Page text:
Growth in Sub-Saharan Africa: Drawing on the past, looking to the future

Sub-Saharan Africa has enjoyed a sustained period of solid growth that has helped to improve living standards. In many countries, this performance was underpinned by sound economic policies, stronger institutions, debt relief, high investment and supportive global conditions. In 2016, growth slowed to a two-decade low, exposing underlying vulnerabilities, and rising public debt has put the need for consolidation firmly on the agenda. Countries need to strike a better balance between financing much needed investment and avoiding another debt build-up.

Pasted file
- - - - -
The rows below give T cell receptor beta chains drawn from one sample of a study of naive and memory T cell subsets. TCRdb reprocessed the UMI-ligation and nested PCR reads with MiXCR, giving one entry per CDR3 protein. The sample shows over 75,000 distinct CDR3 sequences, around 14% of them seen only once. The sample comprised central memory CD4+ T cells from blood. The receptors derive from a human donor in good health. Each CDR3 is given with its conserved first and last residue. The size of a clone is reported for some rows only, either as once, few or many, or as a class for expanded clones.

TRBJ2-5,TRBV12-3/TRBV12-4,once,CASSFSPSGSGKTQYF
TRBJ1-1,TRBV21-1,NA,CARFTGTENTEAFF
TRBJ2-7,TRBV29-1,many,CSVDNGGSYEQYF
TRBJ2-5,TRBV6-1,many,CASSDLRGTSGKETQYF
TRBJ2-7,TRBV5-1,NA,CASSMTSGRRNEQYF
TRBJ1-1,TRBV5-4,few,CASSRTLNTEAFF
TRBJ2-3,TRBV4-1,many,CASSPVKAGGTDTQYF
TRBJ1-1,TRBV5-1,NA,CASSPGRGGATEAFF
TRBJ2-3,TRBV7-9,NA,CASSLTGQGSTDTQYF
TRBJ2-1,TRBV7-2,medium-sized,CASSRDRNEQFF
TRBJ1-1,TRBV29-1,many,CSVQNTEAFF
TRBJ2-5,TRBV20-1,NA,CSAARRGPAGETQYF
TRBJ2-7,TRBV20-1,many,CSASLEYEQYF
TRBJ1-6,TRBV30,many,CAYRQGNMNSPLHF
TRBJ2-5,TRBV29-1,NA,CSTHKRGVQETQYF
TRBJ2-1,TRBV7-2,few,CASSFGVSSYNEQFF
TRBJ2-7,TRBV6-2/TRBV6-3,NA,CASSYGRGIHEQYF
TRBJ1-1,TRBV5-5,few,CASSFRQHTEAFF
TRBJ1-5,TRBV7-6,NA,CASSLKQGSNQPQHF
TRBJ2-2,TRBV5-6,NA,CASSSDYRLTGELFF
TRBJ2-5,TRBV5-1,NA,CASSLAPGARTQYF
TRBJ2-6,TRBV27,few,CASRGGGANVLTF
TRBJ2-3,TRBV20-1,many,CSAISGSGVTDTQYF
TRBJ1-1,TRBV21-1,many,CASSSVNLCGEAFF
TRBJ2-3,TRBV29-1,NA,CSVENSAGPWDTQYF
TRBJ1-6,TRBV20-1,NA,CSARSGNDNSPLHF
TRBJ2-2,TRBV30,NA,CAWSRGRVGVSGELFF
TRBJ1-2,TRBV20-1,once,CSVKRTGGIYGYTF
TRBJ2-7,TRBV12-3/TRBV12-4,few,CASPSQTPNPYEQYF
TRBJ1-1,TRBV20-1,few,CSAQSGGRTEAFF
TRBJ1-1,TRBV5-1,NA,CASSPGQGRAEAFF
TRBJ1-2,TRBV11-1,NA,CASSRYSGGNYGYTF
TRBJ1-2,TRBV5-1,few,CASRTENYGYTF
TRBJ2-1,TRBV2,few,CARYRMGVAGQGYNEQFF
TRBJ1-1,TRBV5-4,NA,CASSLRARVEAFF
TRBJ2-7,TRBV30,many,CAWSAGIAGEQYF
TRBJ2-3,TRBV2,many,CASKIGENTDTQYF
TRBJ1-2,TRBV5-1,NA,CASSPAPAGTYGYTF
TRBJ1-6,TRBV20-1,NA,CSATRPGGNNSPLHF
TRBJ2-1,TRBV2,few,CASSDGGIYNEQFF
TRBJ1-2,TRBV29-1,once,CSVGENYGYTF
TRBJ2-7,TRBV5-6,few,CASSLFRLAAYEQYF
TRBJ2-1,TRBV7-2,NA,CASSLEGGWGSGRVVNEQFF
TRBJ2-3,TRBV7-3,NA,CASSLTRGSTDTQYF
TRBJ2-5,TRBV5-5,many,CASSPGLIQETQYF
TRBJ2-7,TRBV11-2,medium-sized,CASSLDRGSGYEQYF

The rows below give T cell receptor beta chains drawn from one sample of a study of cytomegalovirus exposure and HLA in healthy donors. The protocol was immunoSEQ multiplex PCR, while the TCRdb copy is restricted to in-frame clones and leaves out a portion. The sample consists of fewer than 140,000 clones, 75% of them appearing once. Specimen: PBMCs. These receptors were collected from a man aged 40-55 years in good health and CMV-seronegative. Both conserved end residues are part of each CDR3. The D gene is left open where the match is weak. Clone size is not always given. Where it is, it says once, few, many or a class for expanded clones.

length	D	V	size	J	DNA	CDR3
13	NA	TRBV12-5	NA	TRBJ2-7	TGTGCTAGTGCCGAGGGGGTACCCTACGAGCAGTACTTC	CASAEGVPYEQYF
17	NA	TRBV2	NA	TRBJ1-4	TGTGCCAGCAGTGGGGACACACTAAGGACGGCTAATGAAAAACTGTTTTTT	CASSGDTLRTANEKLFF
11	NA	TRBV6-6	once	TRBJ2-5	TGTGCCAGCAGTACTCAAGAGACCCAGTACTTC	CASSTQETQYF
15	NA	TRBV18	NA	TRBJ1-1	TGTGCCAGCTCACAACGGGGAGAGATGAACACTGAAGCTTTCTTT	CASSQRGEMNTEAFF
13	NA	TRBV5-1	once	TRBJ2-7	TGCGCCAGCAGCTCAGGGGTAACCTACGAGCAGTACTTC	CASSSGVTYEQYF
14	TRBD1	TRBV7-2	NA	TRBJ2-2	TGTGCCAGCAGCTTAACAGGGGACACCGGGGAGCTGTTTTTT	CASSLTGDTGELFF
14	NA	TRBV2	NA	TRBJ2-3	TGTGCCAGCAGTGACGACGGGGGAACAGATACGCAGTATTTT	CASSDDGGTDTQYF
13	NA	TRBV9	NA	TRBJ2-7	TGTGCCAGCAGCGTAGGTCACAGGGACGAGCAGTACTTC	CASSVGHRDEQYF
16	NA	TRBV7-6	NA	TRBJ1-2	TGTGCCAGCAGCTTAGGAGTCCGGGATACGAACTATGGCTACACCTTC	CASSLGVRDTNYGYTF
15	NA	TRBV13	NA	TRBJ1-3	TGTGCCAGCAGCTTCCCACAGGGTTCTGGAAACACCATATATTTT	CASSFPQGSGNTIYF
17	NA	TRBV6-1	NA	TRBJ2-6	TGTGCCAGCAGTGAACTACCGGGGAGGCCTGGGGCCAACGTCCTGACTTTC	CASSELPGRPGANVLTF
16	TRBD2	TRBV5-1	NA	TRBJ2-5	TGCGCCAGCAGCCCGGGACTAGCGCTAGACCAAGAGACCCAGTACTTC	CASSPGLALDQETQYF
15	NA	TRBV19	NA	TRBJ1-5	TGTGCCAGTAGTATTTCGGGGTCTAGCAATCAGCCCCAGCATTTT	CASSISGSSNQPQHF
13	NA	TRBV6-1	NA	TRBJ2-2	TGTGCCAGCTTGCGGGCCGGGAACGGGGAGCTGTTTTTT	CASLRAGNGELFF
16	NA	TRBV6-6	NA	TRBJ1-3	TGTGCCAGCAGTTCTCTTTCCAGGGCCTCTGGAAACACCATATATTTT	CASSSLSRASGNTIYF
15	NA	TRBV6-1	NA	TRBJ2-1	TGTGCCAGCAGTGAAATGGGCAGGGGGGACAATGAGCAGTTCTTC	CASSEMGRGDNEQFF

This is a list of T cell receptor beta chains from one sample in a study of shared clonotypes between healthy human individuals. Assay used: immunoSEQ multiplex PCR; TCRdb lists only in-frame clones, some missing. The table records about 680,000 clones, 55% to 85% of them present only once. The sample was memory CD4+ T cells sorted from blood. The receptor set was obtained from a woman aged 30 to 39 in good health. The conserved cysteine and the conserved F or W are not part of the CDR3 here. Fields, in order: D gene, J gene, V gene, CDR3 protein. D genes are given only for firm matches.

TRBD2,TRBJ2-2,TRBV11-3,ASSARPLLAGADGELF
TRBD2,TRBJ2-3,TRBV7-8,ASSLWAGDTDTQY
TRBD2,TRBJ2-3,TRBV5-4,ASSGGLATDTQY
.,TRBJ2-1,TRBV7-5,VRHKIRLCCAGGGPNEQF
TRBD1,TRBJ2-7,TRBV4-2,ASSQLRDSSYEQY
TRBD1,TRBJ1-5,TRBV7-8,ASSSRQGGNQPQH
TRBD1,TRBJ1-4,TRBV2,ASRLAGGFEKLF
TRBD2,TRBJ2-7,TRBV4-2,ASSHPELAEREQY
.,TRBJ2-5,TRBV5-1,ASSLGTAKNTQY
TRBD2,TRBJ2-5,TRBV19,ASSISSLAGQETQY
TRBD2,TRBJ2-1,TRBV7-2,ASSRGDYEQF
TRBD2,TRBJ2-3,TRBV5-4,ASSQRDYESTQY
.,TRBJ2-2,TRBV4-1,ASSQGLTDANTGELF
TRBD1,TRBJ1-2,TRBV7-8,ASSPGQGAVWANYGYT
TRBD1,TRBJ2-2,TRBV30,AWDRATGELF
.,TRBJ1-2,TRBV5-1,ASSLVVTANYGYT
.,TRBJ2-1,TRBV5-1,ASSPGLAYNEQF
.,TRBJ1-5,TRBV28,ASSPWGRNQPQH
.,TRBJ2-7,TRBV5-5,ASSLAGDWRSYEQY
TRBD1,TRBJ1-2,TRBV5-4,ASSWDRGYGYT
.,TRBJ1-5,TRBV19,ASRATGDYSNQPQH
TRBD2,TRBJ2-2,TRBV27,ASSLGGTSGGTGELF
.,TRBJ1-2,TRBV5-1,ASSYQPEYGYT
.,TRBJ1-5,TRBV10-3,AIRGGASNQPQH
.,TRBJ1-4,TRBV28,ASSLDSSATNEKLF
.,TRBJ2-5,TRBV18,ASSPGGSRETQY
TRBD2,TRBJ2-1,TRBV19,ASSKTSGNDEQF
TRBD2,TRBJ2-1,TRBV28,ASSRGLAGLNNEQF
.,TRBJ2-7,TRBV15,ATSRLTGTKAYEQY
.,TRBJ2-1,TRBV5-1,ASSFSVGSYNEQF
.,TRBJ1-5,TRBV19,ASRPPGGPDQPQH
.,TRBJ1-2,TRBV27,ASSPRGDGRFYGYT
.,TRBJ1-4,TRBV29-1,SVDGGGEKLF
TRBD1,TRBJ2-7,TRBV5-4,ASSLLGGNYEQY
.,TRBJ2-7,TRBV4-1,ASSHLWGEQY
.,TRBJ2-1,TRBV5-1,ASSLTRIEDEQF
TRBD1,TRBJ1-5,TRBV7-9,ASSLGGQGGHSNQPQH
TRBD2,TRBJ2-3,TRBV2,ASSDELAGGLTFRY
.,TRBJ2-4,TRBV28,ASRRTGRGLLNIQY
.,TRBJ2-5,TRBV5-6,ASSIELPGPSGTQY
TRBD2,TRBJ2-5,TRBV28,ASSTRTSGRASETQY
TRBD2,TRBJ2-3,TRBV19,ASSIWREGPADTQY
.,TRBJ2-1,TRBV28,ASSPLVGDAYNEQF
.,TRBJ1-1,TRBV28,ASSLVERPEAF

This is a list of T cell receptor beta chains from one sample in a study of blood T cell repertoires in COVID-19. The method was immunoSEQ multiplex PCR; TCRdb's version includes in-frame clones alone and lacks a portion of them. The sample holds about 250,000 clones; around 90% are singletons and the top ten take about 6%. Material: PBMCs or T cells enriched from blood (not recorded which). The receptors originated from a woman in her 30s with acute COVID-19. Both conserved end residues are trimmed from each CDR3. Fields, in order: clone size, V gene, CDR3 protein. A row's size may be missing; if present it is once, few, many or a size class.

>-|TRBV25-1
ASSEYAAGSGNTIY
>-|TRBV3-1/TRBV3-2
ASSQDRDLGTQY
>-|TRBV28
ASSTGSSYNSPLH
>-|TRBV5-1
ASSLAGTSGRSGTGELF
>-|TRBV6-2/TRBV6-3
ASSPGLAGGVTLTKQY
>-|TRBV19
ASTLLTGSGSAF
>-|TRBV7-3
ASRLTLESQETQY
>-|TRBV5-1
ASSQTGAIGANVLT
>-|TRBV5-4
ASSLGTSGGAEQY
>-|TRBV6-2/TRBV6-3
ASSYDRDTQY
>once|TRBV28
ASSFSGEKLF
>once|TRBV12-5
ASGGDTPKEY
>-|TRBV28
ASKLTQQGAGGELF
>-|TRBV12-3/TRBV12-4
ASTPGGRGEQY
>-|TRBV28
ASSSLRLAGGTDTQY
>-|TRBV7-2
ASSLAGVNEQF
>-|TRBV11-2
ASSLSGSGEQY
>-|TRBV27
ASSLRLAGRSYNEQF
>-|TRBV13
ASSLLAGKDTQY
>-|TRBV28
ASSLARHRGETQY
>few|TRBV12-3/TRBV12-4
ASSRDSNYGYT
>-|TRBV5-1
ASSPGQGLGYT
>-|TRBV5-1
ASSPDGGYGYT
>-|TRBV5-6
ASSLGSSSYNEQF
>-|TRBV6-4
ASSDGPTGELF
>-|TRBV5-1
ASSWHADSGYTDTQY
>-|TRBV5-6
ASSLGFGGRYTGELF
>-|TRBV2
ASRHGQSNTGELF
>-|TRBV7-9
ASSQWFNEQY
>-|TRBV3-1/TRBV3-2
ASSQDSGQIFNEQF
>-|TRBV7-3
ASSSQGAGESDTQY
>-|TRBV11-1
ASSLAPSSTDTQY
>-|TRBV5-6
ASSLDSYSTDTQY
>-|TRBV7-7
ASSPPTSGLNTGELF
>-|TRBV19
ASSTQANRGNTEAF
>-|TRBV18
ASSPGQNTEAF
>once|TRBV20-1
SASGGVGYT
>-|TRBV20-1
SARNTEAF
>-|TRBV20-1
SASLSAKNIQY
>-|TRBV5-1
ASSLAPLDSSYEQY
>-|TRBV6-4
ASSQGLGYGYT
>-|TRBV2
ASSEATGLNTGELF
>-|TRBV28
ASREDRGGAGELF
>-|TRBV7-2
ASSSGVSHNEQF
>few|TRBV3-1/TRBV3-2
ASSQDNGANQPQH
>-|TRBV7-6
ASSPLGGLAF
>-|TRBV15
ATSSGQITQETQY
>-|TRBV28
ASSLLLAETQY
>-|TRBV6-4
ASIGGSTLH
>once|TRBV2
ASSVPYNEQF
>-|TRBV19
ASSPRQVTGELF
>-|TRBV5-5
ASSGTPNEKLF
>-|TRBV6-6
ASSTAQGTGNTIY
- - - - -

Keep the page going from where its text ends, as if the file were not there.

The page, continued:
At this event, Director of the IMF’s Africa Department Abebe Aemro Selassie reflects on what policy reforms are needed to address these challenges and explores the prospects for sub-Saharan Africa to revert to the high growth rates of the past.

You can read the Storify from the event here and you can follow the discussion on Twitter by using #AfricaDev.

The event is co-organised with the Firoz Lalji Centre for Africa, which works on emphasising public dissemination, engagement with policymakers, and enhancing the quality and availability of evidence. It promotes teaching about Africa and the continent’s changing significance in the world both at LSE and internationally, and upholds robust independent scholarship on Africa.

For more information about the event, please contact Laura Sili at l.sili@lse.ac.uk.

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